There's something about Val Kilmer that makes even the most earthbound person invoke the spiritual. ''I hate metaphysical mumbo jumbo,'' says Joel Schumacher, director of Batman Forever, ''but you know when people say other people are old souls? There's just something about Val...'' And producer Brian Grazer stumbles for words until finally giving in to ''He definitely has an aura.'' Oh, please, you think, spare me the details. But here he comes, the man who transformed into a shaggy Jim Morrison for The Doors (1991) and a gaunt Doc Holliday in Tombstone (1993), skulking across the bar of L.A.'s Four Seasons Hotel, hazel-eyed and lush-lipped and so damn perfect-looking that reason flees and you think, ''So this is what God intended.'' He shakes hands, then meanders off with a promise to return. He lopes back 10 minutes later and slowly settles into a chair, but then his cellular phone rings, and he and it and a pack of cigarettes are off to the corner for another 15 minutes. You think of Grazer's comment about Kilmer's behavior back on the set of 1985's Real Genius: ''He would just evaporate. No one could find him.'' You reassure yourself that the movie in question was ultimately completed. But it's nevertheless a relief when Kilmer reappears, turns off the phone, leans back in the chair, and lights another cigarette, apologizing for the habit. ''I don't smoke,'' he says with utmost sincerity while inhaling deeply, ''but Shiherlis does.'' (Chris Shiherlis is the criminal he's currently playing in Michael Mann's Heat, costarring Robert De Niro and Al Pacino, the character for whom he is sporting dyed blond hair.) Then, after the first of many long pauses taken luxuriously between sentences as well as subjects he begins to speak about Batman Forever, the anticipated summer behemoth in which, with the aid of costars Jim Carrey (the Riddler), Tommy Lee Jones (Two-Face), and Nicole Kidman (Dr. Chase Meridian, psychiatrist and love object), he is tersely winging his way to fame.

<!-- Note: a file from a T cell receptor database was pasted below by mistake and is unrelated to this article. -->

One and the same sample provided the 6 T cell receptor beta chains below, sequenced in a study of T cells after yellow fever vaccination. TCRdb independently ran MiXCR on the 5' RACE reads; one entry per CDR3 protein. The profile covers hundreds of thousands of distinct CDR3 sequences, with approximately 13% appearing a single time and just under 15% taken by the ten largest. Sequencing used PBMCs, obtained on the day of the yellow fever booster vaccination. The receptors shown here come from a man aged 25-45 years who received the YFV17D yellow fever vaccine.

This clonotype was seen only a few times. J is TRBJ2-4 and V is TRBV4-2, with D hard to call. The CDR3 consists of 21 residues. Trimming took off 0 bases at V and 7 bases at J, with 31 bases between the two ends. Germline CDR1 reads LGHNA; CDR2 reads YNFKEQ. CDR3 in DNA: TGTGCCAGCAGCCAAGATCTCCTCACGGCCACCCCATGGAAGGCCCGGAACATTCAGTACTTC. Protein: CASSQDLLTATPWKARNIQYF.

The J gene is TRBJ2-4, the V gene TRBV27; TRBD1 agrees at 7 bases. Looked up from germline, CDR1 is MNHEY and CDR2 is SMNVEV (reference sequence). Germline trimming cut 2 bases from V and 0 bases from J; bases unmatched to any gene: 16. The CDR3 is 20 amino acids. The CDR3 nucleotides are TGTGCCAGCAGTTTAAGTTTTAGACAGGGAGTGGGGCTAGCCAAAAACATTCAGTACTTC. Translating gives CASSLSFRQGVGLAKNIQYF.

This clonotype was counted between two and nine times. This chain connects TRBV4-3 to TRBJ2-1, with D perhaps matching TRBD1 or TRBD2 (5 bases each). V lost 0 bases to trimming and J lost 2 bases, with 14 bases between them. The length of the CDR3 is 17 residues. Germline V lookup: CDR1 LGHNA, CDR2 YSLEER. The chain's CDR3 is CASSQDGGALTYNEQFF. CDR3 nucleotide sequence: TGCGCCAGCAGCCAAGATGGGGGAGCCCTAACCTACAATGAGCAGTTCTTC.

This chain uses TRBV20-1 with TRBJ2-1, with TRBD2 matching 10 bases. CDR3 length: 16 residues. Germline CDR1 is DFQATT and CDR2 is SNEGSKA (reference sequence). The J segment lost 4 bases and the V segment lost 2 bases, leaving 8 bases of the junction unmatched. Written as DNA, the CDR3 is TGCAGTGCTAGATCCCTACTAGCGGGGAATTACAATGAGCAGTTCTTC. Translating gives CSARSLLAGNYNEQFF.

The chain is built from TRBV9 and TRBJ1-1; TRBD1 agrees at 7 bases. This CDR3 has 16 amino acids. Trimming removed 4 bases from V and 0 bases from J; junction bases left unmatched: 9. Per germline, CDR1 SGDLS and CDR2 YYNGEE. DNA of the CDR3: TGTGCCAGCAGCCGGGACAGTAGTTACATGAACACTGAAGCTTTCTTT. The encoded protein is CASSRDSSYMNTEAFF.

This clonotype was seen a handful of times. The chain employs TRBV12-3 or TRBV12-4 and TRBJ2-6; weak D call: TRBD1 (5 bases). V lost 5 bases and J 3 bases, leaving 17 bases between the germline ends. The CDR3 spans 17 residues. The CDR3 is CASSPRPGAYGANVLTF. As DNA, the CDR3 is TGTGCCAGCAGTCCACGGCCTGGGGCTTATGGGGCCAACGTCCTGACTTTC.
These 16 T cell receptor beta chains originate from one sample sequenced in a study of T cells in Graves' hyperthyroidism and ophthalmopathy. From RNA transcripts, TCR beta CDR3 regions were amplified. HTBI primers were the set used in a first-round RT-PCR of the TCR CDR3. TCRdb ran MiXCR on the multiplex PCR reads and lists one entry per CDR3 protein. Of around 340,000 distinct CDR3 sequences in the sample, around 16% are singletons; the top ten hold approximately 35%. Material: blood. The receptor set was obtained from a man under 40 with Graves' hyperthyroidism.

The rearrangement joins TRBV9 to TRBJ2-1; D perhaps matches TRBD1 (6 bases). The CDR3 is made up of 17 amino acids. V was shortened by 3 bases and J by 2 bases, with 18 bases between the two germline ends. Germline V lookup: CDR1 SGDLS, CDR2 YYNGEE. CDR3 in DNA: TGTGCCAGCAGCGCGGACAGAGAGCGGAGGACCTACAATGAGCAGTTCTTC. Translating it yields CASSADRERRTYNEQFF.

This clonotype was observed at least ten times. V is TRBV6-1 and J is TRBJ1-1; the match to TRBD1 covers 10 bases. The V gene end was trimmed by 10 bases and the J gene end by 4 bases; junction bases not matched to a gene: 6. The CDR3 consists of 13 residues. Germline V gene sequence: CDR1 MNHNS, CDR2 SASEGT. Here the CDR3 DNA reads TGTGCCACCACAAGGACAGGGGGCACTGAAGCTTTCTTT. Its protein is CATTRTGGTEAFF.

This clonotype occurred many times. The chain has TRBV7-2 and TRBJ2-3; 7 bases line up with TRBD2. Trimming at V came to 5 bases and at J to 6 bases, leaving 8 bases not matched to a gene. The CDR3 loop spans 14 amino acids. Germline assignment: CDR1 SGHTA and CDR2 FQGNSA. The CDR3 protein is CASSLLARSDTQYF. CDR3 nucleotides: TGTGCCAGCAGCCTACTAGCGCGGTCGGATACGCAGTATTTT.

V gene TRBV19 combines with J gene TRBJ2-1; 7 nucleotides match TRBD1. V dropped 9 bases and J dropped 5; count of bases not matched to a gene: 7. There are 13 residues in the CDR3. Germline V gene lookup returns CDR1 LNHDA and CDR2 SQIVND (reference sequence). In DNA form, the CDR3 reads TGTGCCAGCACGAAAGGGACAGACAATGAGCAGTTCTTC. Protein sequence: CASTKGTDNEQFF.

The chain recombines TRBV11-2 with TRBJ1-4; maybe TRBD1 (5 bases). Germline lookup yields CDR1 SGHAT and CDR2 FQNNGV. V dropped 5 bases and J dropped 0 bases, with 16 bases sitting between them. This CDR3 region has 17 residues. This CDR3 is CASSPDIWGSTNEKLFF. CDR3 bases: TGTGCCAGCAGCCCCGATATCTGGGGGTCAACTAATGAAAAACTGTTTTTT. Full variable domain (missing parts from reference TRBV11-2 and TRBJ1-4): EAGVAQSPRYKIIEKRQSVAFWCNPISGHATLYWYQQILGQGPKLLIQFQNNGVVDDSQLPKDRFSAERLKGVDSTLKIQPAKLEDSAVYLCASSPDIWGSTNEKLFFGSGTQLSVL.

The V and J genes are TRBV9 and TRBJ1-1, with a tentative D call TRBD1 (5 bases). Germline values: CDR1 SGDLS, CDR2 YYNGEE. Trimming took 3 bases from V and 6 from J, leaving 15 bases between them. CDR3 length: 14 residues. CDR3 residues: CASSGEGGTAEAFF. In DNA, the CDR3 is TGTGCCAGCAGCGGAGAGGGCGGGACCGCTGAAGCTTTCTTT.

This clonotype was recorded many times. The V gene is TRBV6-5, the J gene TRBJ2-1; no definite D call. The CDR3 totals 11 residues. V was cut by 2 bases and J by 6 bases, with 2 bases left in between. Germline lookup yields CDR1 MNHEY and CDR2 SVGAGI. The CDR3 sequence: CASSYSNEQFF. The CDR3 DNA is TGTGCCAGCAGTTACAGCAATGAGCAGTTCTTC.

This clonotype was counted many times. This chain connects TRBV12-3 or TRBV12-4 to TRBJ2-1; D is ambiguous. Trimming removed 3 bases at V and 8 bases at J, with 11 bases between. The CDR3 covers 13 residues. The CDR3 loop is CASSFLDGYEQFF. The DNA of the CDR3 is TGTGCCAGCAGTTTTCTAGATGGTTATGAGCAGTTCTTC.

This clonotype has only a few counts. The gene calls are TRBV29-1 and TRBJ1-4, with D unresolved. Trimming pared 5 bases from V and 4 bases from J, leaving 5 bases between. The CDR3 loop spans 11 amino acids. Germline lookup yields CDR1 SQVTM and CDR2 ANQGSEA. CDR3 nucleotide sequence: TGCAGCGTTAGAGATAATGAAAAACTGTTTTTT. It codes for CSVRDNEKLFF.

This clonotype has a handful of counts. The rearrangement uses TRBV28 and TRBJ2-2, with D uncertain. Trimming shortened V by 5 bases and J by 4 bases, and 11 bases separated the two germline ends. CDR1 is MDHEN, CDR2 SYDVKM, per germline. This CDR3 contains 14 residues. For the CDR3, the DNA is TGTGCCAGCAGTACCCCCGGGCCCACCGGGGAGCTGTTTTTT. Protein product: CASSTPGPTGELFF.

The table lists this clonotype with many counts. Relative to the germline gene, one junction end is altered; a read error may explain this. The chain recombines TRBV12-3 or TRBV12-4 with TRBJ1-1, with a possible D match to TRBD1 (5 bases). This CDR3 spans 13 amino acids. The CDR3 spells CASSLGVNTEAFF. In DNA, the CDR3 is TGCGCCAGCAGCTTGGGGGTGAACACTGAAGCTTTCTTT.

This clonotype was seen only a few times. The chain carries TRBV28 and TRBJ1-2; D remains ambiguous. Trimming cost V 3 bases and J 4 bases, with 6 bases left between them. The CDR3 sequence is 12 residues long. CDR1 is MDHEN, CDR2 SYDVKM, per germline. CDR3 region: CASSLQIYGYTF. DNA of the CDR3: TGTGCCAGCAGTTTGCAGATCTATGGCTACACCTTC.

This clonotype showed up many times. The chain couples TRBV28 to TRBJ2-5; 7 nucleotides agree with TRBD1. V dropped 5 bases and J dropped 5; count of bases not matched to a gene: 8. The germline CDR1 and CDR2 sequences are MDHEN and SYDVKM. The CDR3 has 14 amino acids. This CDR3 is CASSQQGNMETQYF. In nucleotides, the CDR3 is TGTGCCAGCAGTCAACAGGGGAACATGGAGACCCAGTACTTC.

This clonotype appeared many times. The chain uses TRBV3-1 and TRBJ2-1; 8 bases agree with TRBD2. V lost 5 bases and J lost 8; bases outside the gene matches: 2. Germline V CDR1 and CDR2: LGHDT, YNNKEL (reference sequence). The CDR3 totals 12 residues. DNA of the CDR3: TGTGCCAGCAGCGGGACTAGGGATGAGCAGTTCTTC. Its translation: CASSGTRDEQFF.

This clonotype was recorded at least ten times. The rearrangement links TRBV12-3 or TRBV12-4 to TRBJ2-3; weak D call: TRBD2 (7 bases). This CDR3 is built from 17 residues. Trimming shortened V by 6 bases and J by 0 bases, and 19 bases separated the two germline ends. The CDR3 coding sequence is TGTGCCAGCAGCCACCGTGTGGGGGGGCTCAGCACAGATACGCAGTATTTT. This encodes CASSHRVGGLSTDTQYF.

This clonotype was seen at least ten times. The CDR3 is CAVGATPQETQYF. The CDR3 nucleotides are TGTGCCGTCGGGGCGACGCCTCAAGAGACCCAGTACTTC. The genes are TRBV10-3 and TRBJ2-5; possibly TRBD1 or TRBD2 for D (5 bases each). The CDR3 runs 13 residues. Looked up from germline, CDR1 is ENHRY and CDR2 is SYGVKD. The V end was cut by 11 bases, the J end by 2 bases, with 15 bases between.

''It's been easy to promote because [reporters] laugh if they have any serious questions,'' Kilmer says, speaking so slowly you worry that day will break before he finishes. ''There's no angle on it. Sometimes it's harder if you really care about the project, because there's something you want to make sure gets across, but there isn't with this. It is what it is. It's done. It's big.''
Kilmer, 35, has never done big before. Since his Juilliard school days and scattered roles in blockbusters like Top Gun and forgettable films like Kill Me Again, he's flirted along the edges of Hollywood, living in Santa Fe with his wife, actress Joanne Whalley-Kilmer, raising their daughter, Mercedes, 3, and now their newborn and as yet unnamed son, writing poetry, and taking the occasional job when it suited him. His choices there have been only 10 feature films have earned him a cult following in the industry, but it's Batman that promises to bring him into the mainstream.